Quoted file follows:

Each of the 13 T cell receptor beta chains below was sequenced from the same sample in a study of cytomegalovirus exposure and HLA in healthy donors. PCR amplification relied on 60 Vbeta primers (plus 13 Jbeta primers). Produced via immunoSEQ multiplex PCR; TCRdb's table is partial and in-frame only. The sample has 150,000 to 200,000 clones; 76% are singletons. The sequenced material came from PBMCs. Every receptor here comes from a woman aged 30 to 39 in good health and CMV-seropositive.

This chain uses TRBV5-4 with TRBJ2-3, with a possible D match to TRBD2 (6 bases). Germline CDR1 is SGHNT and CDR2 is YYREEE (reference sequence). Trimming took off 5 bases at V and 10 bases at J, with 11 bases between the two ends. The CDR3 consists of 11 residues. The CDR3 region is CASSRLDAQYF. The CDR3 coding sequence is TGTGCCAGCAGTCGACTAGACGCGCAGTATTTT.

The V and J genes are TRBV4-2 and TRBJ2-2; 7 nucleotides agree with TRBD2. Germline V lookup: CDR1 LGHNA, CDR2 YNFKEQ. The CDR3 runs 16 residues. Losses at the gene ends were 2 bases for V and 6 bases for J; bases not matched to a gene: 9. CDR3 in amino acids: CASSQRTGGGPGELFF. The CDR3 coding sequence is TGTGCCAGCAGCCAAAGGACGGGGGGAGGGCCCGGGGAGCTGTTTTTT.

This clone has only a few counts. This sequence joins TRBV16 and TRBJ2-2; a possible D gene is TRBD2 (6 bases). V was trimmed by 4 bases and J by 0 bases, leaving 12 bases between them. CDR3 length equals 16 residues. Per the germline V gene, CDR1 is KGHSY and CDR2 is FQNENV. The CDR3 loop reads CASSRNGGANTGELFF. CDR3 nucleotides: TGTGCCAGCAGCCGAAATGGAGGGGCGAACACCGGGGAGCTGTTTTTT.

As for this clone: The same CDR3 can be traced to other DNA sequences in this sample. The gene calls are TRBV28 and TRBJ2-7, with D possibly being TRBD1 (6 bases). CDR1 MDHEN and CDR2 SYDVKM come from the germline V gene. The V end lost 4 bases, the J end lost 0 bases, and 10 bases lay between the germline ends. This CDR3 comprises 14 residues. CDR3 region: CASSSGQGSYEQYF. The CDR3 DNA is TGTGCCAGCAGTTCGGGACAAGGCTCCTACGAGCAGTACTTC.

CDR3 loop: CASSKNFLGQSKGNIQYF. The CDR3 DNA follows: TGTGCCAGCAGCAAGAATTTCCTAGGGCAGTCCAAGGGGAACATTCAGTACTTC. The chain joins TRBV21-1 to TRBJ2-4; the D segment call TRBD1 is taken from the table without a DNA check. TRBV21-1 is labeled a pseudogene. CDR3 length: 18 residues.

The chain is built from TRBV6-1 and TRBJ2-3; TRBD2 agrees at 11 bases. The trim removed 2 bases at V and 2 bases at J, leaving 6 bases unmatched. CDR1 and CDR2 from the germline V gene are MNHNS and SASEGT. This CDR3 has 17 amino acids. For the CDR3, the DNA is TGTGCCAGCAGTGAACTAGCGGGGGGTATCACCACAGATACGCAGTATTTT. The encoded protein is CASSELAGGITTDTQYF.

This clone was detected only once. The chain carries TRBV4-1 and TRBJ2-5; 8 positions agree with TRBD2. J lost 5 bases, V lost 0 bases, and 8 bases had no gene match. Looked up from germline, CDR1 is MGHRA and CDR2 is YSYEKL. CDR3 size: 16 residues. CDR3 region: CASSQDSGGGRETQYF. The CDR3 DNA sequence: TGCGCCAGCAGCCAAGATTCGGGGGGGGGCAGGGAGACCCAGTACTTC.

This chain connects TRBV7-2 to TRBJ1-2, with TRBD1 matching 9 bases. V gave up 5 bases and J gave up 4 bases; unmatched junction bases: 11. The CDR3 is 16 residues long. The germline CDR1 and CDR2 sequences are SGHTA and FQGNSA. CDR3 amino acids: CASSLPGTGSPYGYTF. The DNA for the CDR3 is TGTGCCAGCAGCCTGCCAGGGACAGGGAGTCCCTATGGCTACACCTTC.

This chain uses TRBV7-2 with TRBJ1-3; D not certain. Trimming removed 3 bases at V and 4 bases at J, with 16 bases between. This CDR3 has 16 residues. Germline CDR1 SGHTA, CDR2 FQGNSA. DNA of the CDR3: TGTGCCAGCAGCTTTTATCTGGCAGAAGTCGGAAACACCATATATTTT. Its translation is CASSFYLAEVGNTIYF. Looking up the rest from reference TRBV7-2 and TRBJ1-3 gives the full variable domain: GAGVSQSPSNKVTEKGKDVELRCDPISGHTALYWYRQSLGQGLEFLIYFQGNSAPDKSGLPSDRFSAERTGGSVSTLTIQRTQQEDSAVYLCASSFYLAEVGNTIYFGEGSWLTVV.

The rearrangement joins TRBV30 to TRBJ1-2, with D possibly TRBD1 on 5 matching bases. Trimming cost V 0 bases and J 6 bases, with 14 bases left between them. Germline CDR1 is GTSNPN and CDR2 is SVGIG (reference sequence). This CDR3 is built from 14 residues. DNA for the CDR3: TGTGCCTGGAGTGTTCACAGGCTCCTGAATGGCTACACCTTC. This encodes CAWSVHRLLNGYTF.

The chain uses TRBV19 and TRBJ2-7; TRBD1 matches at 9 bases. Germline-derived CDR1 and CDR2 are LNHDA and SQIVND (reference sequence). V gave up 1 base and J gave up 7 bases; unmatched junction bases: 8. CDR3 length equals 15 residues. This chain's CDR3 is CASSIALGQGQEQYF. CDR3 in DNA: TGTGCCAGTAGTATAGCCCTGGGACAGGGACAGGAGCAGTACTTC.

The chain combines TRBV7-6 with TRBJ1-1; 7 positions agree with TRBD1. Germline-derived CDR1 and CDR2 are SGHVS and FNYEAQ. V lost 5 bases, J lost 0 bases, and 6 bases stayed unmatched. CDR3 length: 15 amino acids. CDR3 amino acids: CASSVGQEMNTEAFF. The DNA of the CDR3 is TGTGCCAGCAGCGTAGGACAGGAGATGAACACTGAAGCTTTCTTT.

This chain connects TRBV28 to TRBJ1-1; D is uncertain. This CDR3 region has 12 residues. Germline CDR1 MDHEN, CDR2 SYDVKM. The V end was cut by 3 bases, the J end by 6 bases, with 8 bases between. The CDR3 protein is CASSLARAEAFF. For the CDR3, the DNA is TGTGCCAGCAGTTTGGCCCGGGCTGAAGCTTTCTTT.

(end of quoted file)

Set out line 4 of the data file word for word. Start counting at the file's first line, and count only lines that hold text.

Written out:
This clone has only a few counts. This sequence joins TRBV16 and TRBJ2-2; a possible D gene is TRBD2 (6 bases). V was trimmed by 4 bases and J by 0 bases, leaving 12 bases between them. CDR3 length equals 16 residues. Per the germline V gene, CDR1 is KGHSY and CDR2 is FQNENV. The CDR3 loop reads CASSRNGGANTGELFF. CDR3 nucleotides: TGTGCCAGCAGCCGAAATGGAGGGGCGAACACCGGGGAGCTGTTTTTT.